Planning for the Long Term

As with so many aspects of planning long-term_planningfor our futures, many people try to hide their head in the sand when it comes to planning for living a long life that might involve a period of time when our expenses are high and our resources are not as robust was we would like.  So take your head out of the sand and think about these planning ideas for the long term.

1. Life Insurance or Annuities.  Life insurance products have changed dramatically over the years.  In addition to protecting our families during our earning years, insurance products can also be used as a resource in later years if an unexpected need arises.  An insurance expert can discuss how one product might be able to change over time to serve different purposes for you.  Long term care can be built in to life insurance policies or separate long term care policies can be purchased.  Medicaid qualifying annuities are also available.  In many of these products any money that’s not spent on care during your life gets passed to heirs as a death benefit.

2. Long-Term Care Insurance.  As noted above, insurance products are available specifically to help cover the cost of long term care.  A large percentage of us will spend at least some time in a facility for which long term care coverage will apply.  This insurance product helps provide for the cost of long-term care. Long term care is not simply for a nursing home at the end of life.  If you have an extended rehab from surgery, you may need qualifying care for several months before returning to your normal life.  Long-term care insurance is for people who can’t perform basic daily activities and need someone to help them. Many people don’t feel comfortable relying on family members financially so start planning now to have money available for your long-term care.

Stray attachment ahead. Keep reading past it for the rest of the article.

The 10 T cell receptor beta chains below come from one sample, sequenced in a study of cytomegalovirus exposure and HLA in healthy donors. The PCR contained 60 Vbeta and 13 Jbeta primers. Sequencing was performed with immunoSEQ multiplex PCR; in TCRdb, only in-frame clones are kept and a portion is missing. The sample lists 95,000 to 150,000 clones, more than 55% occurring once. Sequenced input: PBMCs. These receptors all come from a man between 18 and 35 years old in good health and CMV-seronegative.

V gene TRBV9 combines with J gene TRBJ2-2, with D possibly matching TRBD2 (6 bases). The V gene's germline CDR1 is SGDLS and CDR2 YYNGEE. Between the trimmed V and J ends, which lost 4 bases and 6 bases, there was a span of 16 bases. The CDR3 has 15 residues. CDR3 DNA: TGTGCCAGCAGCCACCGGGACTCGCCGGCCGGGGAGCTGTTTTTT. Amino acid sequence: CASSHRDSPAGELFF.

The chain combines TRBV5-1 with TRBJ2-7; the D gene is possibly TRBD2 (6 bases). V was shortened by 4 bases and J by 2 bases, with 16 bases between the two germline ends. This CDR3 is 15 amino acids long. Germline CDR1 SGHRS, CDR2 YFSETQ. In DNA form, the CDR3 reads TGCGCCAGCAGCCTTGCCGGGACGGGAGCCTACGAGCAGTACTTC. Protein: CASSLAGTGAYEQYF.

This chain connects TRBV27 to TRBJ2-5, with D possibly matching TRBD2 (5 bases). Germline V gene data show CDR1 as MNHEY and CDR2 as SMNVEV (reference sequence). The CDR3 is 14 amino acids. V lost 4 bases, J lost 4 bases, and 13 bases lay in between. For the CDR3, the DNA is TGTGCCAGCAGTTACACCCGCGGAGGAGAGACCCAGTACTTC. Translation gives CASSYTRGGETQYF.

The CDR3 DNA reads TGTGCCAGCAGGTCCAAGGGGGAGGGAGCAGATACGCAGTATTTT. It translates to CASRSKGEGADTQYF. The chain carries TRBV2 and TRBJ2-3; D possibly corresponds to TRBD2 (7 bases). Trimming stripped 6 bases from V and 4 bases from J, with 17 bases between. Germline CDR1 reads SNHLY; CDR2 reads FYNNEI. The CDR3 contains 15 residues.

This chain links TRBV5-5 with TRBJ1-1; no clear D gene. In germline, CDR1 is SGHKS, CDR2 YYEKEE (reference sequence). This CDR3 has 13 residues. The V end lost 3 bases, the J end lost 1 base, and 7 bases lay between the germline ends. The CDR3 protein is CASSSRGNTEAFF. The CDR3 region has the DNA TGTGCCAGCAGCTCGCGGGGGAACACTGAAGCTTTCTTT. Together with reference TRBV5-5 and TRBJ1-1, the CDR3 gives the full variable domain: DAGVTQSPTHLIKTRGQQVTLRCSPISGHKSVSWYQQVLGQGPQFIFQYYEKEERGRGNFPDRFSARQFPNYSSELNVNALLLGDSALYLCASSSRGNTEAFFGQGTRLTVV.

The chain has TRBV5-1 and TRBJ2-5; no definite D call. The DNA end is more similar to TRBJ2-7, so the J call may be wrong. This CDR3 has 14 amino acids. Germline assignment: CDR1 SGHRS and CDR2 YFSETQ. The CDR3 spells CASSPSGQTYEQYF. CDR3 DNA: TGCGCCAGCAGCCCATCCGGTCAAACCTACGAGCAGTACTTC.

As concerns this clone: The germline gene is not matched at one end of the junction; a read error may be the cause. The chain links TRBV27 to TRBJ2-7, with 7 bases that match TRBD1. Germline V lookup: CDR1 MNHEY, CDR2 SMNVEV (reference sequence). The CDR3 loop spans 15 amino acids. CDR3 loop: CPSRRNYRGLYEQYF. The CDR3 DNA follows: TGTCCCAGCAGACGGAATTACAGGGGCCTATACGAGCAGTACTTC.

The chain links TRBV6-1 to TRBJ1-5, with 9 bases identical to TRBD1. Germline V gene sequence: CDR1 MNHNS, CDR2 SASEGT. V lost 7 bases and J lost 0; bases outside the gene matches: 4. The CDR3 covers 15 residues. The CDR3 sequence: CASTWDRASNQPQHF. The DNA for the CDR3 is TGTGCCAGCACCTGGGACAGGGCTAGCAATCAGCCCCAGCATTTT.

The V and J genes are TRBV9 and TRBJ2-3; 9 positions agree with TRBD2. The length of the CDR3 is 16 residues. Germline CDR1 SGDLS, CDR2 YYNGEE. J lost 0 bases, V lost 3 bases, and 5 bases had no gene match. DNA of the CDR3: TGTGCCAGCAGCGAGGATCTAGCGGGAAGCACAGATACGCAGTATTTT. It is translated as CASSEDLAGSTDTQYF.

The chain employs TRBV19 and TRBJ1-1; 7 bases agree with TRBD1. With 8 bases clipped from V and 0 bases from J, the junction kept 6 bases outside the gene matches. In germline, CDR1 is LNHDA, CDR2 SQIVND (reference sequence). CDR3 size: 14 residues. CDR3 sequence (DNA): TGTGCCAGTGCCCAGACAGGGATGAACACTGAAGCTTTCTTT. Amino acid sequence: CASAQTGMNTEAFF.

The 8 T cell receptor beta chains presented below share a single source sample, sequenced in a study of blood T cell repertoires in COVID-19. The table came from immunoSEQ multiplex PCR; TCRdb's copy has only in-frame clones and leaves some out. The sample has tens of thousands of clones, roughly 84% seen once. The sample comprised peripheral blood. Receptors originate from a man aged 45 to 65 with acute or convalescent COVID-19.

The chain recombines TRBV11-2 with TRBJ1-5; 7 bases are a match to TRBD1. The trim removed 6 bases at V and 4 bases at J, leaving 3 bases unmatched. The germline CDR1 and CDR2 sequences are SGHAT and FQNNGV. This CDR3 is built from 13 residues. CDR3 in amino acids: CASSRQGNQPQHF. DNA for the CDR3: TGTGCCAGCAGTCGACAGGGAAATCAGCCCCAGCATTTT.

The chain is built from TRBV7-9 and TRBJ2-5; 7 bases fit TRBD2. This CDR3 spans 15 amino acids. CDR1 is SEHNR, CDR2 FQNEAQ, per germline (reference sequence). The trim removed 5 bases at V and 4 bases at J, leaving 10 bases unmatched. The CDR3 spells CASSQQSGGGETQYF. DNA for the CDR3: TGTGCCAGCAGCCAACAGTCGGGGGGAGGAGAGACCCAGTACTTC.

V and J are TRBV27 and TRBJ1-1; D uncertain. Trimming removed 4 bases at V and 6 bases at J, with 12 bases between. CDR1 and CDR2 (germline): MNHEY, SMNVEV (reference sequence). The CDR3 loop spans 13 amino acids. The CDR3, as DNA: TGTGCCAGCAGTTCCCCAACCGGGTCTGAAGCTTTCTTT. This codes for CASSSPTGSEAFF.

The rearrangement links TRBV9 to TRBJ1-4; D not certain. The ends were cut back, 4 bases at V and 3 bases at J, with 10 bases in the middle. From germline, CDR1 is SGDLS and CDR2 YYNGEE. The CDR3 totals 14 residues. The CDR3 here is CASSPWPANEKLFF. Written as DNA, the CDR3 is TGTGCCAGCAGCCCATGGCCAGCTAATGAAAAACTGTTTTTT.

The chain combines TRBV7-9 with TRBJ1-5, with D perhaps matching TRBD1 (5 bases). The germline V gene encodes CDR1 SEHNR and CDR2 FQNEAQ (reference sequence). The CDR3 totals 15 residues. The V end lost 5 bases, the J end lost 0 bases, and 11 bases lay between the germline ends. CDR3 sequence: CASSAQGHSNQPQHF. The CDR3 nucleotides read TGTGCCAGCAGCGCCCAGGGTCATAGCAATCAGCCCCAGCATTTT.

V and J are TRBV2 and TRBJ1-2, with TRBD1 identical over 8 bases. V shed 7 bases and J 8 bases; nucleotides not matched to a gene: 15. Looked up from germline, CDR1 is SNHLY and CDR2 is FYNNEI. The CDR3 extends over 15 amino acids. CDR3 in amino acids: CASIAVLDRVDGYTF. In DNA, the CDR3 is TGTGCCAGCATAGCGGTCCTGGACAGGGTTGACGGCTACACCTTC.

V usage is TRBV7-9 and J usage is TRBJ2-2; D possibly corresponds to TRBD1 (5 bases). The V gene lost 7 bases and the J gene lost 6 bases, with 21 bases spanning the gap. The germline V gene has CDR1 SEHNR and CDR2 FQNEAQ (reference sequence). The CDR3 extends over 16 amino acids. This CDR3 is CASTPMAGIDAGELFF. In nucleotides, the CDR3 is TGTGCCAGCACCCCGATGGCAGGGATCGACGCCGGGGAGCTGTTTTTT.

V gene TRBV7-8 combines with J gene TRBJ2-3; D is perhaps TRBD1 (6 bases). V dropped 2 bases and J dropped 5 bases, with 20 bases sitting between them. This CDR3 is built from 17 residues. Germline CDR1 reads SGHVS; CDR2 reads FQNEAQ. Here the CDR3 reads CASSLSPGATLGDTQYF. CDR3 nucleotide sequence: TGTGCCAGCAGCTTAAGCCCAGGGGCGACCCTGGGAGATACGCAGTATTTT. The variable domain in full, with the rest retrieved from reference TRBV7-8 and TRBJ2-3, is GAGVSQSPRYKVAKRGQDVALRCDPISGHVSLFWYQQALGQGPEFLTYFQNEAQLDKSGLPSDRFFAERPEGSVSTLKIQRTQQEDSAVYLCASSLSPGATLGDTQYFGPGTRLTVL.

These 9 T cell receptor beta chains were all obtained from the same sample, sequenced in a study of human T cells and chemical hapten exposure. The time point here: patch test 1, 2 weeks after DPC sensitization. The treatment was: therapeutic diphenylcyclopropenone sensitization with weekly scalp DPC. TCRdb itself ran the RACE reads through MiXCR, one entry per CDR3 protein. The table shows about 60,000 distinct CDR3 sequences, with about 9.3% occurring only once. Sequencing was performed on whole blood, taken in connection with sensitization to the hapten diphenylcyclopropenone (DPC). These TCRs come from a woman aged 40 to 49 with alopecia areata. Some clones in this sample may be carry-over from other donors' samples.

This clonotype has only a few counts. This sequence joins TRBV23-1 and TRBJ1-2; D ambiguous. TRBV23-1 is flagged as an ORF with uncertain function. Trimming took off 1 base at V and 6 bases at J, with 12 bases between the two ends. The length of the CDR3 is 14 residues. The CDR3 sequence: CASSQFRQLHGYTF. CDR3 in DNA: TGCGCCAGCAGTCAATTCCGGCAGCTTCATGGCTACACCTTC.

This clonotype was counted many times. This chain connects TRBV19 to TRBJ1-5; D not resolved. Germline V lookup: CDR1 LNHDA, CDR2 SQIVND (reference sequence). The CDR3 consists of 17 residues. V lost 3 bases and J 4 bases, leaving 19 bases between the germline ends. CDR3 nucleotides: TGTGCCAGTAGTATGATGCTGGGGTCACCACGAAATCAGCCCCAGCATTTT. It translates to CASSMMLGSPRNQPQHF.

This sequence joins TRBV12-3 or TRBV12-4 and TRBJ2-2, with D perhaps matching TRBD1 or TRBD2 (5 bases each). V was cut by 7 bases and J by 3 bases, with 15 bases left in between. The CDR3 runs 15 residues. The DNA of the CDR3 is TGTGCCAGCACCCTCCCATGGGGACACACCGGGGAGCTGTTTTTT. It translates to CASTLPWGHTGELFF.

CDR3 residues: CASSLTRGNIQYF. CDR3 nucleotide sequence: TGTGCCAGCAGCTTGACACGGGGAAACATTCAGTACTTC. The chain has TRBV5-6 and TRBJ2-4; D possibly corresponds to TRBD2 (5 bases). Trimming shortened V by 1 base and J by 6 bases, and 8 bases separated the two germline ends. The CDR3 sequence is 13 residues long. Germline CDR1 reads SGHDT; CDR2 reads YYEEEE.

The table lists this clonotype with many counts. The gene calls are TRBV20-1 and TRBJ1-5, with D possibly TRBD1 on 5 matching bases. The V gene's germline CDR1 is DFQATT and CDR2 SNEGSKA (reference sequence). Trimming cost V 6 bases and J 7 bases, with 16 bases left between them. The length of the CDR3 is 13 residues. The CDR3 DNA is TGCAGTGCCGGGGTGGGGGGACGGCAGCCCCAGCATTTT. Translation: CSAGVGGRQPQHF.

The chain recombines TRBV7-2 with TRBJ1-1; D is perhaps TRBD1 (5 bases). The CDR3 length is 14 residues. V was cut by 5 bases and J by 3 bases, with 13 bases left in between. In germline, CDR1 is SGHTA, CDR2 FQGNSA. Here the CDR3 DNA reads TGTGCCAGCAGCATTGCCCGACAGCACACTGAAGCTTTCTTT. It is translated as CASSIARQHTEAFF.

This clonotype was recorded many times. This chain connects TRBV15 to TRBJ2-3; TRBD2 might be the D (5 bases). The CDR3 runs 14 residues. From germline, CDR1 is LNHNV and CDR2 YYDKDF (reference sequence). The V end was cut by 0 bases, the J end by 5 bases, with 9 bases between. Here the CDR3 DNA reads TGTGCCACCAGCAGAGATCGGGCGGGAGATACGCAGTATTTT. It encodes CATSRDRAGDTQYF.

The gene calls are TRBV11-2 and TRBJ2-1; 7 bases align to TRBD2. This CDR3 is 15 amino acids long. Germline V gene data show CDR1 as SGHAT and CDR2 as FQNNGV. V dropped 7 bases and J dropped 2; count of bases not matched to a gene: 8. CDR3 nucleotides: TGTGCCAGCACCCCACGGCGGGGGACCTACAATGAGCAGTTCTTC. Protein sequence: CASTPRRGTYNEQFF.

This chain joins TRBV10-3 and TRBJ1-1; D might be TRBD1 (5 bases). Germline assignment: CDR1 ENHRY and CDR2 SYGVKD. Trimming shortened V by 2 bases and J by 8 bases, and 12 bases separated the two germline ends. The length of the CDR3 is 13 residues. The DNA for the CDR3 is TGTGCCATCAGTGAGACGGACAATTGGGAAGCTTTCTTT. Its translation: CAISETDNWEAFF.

3. Medicaid.  Medicaid covers long-term care costs for people whose income and assets fall below a certain level. It can only be used when you have no other financial resources to cover the cost of your care and your options may be limited by the programs that are available to Medicaid patients. It’s a good idea to save as much money as possible in your younger years so you’re not fully dependent on Medicaid to help you in your later years.  If you think you might eventually need government assistance to pay your medical expenses, you should contact an attorney who specializes in this area.  Many people think they know what they need to do and end up impoverishing themselves unnecessarily.  Through careful and expert planning many assets can be retained for the other spouse or family members.  But don’t wait until the last minute and don’t do planning on your own in this area.

4. Personal Savings and Investments.  Some people will be able to use their own assets for long-term care by calculating an amount of money to set aside to pay for their care, or by savvy investment plans over the years. Just make sure you understand the Medicaid guidelines that might affect your spouse and other family members.  As with Medicaid planning discussed above, it is a good idea to consult with an elder law attorney when doing this planning.

Each option has its advantages and disadvantages and can be very complicated to understand. Make sure you talk to an attorney, insurance agent, and financial advisor to discuss what long-term care plan works best for you and your family.

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